Cincinnati may be the first city to require third-party insurance for electric scooter companies
Cincinnati may be the first city in the country to require third-party liability insurance for electric scooter companies. Council passed an ordinance this week regulating companies like Lime and Bird, which have been in the city for three years.
Companies already have general liability insurance policies, which are also required in the new ordinance. Council member David Mann is concerned about accidents caused by reckless scooter drivers.
"I think that they're dangerous to pedestrians that are hit," Mann says. "And my concern is if a pedestrian's hit who doesn't have health insurance, who covers the cost of treatment?"
Mann wanted the scooter companies to have insurance for $25,000 dollars for bodily injury or death of one person in any one accident, which mirrors the policy for vehicles in Ohio. Representatives from both Lime and Bird told a council committee insurance companies don't offer this kind of plan, but they could make it work with a lower limit of $10,000.
"There's no other city that I'm aware of that requires third party liability insurance for e-scooter operations," says Sam Cooper, director of government partnerships for Bird. "So the lower limit is something we can work towards, but the $25,000 limit is not something that's feasible or a product that that we can have exist."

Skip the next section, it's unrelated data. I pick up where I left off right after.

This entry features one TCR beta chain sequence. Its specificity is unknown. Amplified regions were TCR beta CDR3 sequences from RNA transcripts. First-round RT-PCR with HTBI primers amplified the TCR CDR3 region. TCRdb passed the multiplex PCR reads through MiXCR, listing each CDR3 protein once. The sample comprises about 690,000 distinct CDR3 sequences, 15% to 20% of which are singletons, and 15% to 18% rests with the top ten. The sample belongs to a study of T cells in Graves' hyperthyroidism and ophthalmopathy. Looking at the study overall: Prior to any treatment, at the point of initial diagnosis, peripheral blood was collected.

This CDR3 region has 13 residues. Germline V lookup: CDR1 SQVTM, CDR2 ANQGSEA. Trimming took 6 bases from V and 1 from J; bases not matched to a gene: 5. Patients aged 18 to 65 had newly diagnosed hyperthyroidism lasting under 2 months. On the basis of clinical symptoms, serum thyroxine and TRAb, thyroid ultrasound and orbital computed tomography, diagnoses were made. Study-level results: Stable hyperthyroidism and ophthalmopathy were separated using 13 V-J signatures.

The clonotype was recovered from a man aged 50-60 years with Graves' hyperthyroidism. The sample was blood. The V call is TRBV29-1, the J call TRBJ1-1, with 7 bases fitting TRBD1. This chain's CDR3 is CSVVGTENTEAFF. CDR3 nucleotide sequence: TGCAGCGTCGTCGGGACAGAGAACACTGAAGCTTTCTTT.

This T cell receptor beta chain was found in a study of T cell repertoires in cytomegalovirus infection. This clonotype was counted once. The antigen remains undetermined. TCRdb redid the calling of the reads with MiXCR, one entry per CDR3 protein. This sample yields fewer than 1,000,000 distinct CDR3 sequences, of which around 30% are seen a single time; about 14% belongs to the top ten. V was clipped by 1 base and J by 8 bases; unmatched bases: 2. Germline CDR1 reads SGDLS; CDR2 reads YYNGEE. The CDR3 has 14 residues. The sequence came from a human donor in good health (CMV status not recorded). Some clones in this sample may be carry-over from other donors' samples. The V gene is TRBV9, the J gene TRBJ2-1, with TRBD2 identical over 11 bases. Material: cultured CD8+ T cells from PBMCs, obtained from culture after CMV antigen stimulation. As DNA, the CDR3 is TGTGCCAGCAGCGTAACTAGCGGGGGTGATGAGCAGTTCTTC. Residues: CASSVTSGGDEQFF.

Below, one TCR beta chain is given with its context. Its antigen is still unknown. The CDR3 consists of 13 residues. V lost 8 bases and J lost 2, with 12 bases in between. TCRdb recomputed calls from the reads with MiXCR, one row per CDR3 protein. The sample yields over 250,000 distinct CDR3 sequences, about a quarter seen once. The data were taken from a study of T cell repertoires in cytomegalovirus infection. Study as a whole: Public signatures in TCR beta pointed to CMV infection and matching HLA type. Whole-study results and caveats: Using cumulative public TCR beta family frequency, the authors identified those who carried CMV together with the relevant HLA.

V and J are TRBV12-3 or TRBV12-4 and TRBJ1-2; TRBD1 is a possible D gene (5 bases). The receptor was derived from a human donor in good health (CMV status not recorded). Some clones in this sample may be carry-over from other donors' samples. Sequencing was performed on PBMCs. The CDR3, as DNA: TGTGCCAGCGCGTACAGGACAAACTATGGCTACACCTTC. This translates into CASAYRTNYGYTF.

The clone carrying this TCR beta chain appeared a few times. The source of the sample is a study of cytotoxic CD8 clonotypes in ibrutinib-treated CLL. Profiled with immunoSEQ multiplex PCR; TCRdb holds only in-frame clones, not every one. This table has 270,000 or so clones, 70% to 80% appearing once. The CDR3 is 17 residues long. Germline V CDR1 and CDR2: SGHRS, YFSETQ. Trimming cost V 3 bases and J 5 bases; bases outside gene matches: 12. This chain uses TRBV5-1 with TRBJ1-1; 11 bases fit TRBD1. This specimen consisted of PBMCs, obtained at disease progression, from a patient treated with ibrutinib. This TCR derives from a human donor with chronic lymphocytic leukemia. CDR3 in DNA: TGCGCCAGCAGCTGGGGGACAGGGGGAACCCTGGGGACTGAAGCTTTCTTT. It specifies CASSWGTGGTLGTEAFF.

Phil Jones from Lime echoed that problem.
"No insurance company was willing to create the product at this stage, just because of the industry being as new as it is," Jones said. "And it's not something that they felt was warranted at this point in time."
In a letter to Mayor John Cranley the day before council's vote, a Bird executive said they could no longer operate in Cincinnati if the $25,000 limit were imposed.
"E-scooter riders or operator companies should not be required to purchase insurance coverage limits at the same rate as automobiles," wrote Clint Johnson, VP for legal, risk management, trust and safety. "Relative to cars, e-scooters have a max speed that is less than a bicycle, weigh a fraction of the amount, and are designed for only one passenger."
A version of the ordinance with the $25,000 limit was first up for a council vote Wednesday; it failed on a 4-4 vote (with Council Member Betsey Sundermann absent). The version with a $10,000 limit then passed 8-0.
The ordinance also requires companies to apply for a franchise license, pay an annual $2,500 fee, and a per-ride fee of 25 cents. The companies will have to provide regular reports on rides and accidents.
According to a city report released this week, a tiny fraction of scooter trips in Cincinnati so far have included an incident of some kind: 0.02% of all trips since 2018.